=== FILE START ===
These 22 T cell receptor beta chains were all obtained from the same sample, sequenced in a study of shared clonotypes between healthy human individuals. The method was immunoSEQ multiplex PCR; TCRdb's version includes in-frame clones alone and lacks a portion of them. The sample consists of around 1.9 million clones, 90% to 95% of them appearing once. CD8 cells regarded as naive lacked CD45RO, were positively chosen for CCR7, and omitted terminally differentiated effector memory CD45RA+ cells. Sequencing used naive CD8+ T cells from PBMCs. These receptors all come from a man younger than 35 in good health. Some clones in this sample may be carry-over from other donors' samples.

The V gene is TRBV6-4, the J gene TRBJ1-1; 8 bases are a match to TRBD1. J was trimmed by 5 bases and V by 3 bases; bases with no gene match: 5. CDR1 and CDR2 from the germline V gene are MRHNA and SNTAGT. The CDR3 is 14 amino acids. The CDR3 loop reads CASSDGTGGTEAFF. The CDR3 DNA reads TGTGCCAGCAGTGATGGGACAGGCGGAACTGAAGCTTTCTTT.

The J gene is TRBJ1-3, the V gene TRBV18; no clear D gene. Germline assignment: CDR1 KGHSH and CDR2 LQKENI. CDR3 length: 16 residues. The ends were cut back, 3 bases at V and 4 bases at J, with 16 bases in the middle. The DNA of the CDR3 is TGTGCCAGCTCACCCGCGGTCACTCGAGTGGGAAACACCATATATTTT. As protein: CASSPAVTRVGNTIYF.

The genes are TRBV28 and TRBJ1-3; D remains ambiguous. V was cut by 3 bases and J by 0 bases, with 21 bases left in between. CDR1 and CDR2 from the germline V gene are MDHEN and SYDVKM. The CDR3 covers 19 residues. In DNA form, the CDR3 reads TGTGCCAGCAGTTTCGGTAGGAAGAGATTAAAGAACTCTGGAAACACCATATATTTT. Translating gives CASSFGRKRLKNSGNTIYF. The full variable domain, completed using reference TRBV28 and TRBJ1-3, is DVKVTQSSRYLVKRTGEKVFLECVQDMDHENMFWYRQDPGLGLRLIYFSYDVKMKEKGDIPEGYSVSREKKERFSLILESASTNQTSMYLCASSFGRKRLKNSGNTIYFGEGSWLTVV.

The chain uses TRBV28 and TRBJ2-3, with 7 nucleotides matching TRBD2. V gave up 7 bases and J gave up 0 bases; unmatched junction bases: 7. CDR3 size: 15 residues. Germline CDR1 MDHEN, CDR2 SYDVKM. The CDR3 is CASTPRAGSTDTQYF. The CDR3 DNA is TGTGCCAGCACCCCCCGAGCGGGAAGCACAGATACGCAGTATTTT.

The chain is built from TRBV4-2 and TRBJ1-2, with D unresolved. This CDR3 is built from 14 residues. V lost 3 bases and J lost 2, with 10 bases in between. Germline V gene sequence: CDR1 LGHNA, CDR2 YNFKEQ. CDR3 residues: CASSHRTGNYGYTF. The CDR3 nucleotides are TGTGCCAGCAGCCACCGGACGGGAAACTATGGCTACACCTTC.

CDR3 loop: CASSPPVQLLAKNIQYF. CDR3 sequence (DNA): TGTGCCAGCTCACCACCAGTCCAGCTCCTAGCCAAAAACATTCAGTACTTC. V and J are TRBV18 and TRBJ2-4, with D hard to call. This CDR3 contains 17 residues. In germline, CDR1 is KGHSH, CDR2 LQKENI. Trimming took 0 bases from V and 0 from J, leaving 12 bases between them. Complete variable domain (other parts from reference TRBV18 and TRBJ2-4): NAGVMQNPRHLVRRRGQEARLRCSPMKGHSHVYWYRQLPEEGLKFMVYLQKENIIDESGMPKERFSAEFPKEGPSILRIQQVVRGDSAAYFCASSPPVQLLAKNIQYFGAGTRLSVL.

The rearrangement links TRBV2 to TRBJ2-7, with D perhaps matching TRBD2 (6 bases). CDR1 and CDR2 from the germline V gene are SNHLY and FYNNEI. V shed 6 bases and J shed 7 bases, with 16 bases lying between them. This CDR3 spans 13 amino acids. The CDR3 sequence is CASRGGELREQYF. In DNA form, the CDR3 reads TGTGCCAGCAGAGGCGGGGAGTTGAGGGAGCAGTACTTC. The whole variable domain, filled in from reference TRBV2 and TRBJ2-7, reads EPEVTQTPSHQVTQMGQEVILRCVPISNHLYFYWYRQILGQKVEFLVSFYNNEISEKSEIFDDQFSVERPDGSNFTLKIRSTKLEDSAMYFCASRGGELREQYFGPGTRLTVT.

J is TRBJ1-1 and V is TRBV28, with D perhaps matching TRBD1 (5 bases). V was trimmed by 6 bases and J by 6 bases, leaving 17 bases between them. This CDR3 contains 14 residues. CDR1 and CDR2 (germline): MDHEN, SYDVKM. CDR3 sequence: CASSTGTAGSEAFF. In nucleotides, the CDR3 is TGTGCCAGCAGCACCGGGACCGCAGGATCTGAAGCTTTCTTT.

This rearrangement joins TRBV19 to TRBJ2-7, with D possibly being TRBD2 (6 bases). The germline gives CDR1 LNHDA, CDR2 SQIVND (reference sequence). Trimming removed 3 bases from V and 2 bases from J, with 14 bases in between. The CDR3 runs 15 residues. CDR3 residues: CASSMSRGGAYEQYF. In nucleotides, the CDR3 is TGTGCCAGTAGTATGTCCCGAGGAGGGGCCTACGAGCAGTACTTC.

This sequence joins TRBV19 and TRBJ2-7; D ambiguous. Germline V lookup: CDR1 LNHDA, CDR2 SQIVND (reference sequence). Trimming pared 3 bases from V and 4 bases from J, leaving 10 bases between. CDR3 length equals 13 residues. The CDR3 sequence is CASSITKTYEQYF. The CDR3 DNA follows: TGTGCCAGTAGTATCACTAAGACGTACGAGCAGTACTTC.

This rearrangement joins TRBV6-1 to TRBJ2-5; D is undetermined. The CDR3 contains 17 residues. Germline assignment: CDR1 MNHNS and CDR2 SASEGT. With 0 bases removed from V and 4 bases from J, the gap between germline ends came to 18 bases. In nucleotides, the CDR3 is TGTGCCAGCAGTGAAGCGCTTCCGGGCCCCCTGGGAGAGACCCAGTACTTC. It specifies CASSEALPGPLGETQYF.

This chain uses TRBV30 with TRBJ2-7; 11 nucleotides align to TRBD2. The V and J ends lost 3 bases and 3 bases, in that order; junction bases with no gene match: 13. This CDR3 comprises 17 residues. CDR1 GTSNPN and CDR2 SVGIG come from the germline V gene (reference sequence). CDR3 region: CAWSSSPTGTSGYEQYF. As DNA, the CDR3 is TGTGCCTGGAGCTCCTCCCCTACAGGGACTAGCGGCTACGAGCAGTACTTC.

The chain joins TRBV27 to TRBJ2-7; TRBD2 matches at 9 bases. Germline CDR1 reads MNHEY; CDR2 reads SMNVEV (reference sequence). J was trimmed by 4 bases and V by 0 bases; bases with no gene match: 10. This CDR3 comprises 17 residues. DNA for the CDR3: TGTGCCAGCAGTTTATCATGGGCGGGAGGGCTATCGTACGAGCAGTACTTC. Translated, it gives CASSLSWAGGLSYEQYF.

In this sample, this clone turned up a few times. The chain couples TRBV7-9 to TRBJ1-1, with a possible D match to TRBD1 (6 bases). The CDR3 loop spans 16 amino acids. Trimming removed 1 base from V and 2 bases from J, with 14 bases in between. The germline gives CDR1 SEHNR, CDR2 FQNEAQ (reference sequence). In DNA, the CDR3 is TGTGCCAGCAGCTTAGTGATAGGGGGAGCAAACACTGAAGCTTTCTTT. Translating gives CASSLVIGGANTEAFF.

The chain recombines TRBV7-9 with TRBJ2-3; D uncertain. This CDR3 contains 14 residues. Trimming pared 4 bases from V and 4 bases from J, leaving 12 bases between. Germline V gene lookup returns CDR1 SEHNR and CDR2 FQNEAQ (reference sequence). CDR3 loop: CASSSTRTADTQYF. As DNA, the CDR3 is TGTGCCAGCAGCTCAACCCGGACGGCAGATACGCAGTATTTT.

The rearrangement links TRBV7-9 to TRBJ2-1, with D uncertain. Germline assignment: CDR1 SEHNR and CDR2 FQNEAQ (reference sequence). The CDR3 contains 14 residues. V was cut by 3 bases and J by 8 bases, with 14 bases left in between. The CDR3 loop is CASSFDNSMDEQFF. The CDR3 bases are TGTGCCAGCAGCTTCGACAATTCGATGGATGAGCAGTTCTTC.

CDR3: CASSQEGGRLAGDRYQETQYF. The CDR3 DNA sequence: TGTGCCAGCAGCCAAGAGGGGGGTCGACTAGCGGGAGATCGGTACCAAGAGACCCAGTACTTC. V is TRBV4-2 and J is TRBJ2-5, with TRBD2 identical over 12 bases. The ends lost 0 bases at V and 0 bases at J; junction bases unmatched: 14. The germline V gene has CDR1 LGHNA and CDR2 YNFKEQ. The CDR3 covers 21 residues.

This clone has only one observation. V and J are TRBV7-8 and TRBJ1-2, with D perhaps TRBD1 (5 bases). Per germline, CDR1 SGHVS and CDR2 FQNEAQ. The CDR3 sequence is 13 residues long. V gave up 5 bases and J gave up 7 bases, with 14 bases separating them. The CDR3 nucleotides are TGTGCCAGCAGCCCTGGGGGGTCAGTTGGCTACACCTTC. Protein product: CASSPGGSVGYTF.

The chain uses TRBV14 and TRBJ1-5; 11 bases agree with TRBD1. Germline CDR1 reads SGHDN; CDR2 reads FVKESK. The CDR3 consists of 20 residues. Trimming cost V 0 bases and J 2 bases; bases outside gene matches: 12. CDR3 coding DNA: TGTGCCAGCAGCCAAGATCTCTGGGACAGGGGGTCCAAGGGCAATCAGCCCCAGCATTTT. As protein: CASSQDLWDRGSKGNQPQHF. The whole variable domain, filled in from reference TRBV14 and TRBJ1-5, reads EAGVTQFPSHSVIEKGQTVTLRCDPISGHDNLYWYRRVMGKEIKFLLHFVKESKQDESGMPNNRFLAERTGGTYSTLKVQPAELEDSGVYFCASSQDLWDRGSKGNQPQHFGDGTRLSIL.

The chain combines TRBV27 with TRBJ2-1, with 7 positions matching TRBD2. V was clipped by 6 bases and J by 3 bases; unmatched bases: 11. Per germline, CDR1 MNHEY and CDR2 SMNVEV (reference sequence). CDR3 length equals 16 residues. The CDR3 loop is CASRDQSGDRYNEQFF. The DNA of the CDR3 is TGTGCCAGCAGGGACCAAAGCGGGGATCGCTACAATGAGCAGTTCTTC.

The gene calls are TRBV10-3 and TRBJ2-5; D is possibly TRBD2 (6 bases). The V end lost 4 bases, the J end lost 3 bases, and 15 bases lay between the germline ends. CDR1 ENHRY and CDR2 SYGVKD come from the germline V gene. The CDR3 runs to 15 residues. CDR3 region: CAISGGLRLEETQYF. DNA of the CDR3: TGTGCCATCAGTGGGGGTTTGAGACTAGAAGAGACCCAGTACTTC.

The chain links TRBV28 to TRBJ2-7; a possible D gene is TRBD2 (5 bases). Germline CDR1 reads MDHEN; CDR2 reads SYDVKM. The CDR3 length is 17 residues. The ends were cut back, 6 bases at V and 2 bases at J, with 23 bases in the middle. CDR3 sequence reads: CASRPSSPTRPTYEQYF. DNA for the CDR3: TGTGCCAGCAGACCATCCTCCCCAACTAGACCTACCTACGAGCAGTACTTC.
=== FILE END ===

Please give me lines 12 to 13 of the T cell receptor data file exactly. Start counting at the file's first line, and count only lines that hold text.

This rearrangement joins TRBV6-1 to TRBJ2-5; D is undetermined. The CDR3 contains 17 residues. Germline assignment: CDR1 MNHNS and CDR2 SASEGT. With 0 bases removed from V and 4 bases from J, the gap between germline ends came to 18 bases. In nucleotides, the CDR3 is TGTGCCAGCAGTGAAGCGCTTCCGGGCCCCCTGGGAGAGACCCAGTACTTC. It specifies CASSEALPGPLGETQYF.

This chain uses TRBV30 with TRBJ2-7; 11 nucleotides align to TRBD2. The V and J ends lost 3 bases and 3 bases, in that order; junction bases with no gene match: 13. This CDR3 comprises 17 residues. CDR1 GTSNPN and CDR2 SVGIG come from the germline V gene (reference sequence). CDR3 region: CAWSSSPTGTSGYEQYF. As DNA, the CDR3 is TGTGCCTGGAGCTCCTCCCCTACAGGGACTAGCGGCTACGAGCAGTACTTC.